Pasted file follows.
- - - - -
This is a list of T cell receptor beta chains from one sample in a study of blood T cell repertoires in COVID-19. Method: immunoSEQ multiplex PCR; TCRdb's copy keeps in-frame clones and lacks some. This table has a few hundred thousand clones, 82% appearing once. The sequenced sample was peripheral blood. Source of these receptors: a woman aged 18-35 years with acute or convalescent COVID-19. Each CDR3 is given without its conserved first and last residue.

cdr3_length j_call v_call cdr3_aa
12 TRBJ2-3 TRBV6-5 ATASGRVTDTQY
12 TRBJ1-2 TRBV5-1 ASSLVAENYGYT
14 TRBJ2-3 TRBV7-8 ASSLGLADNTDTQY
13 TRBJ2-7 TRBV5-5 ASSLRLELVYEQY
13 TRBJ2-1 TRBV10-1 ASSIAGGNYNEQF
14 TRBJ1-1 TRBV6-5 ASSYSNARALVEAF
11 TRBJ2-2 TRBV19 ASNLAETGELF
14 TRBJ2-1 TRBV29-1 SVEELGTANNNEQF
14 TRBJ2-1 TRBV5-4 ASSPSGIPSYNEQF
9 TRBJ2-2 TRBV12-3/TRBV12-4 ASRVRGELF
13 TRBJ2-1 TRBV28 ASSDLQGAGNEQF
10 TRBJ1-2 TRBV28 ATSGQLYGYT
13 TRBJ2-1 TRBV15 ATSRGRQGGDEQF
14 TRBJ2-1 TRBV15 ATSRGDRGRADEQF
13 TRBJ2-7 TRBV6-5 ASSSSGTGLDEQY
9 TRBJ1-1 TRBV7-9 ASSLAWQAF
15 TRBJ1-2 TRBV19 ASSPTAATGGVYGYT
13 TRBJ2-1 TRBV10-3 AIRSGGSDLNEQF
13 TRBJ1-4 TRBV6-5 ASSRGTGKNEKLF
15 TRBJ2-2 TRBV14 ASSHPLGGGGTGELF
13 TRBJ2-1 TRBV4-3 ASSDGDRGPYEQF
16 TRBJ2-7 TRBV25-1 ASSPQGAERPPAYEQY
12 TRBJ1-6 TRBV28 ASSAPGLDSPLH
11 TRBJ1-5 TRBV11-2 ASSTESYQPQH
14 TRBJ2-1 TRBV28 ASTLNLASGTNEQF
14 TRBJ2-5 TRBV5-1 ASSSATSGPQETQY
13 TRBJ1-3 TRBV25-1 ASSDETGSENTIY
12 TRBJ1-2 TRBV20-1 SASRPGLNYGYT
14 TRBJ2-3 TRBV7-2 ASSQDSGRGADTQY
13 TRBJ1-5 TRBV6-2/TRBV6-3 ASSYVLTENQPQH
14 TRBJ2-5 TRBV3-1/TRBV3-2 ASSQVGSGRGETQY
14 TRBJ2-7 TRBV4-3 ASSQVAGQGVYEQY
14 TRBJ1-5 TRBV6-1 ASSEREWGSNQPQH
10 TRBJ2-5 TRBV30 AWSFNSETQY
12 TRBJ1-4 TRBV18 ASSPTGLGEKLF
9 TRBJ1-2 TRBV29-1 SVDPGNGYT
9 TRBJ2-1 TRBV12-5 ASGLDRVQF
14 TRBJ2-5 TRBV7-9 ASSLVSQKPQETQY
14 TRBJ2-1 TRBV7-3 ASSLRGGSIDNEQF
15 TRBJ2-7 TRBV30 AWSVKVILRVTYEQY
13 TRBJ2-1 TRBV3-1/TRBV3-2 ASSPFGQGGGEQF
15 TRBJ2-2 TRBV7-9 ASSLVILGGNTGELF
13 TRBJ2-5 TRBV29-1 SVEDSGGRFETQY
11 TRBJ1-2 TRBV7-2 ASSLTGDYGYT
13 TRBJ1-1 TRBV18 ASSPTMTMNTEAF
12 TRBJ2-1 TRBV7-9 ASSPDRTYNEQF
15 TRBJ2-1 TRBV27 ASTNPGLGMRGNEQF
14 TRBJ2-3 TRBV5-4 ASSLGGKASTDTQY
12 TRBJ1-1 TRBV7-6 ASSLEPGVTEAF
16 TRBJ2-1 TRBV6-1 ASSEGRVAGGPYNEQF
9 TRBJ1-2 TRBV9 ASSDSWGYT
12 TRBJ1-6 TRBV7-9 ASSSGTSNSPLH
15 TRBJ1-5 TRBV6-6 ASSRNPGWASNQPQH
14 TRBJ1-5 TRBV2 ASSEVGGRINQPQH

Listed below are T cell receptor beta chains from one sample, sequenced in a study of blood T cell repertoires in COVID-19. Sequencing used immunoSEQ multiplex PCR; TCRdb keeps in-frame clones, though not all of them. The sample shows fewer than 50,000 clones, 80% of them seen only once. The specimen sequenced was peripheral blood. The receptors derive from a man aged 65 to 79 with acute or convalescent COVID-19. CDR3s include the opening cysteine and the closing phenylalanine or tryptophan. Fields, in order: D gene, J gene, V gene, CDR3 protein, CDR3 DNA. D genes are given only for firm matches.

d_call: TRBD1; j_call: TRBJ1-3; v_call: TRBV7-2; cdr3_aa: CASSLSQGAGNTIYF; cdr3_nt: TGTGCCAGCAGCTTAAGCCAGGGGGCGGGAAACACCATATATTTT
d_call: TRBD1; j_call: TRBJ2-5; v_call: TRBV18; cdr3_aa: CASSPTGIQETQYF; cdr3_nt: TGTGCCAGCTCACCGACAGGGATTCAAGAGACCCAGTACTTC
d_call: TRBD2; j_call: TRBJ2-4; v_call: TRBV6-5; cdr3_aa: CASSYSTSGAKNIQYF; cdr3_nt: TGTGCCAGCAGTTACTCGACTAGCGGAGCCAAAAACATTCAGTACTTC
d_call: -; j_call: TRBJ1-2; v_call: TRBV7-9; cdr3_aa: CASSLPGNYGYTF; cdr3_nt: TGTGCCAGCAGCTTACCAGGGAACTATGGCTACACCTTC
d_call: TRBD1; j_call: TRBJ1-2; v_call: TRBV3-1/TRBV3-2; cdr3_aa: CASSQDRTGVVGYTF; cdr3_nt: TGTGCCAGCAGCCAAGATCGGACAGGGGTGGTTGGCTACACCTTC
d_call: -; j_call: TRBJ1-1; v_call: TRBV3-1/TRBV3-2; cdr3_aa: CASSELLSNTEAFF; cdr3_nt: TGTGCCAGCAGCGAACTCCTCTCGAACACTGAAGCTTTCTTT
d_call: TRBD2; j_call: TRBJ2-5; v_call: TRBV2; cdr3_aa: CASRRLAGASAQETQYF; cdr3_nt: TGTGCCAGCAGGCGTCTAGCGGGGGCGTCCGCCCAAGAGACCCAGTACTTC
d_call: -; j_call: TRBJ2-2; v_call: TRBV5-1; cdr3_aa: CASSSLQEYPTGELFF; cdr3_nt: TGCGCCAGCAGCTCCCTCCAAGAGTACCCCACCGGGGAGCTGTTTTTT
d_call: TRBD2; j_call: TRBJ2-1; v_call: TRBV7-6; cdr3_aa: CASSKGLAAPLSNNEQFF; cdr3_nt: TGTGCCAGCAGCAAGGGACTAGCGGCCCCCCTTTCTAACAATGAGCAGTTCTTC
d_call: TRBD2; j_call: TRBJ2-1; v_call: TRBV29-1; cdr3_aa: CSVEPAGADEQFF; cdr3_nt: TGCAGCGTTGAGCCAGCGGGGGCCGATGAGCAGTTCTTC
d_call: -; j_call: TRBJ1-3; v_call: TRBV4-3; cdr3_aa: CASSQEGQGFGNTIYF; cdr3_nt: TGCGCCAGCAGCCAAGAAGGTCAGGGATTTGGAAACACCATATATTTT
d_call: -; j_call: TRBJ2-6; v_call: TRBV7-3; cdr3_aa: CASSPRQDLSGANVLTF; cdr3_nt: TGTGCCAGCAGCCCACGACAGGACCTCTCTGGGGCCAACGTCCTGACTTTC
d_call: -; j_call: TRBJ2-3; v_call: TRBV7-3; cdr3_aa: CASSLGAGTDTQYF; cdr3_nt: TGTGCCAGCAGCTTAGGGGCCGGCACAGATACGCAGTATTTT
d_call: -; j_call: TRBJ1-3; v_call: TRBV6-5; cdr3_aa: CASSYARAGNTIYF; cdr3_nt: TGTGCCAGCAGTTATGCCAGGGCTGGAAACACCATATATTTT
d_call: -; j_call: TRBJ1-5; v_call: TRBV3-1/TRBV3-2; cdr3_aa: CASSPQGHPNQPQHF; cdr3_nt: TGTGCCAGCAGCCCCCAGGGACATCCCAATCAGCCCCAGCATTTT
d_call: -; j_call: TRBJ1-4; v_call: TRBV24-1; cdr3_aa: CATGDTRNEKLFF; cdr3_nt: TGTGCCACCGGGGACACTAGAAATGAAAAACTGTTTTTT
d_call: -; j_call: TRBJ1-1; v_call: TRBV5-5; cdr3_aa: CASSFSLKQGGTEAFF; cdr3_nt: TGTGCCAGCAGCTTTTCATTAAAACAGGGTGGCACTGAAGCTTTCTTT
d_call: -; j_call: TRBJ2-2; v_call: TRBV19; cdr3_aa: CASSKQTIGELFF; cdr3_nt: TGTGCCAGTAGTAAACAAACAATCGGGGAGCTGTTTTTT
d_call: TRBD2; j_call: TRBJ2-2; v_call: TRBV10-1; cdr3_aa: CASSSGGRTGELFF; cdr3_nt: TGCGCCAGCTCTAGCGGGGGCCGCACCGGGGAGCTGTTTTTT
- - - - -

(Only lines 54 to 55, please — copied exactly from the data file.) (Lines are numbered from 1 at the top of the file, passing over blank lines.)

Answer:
12 TRBJ1-6 TRBV7-9 ASSSGTSNSPLH
15 TRBJ1-5 TRBV6-6 ASSRNPGWASNQPQH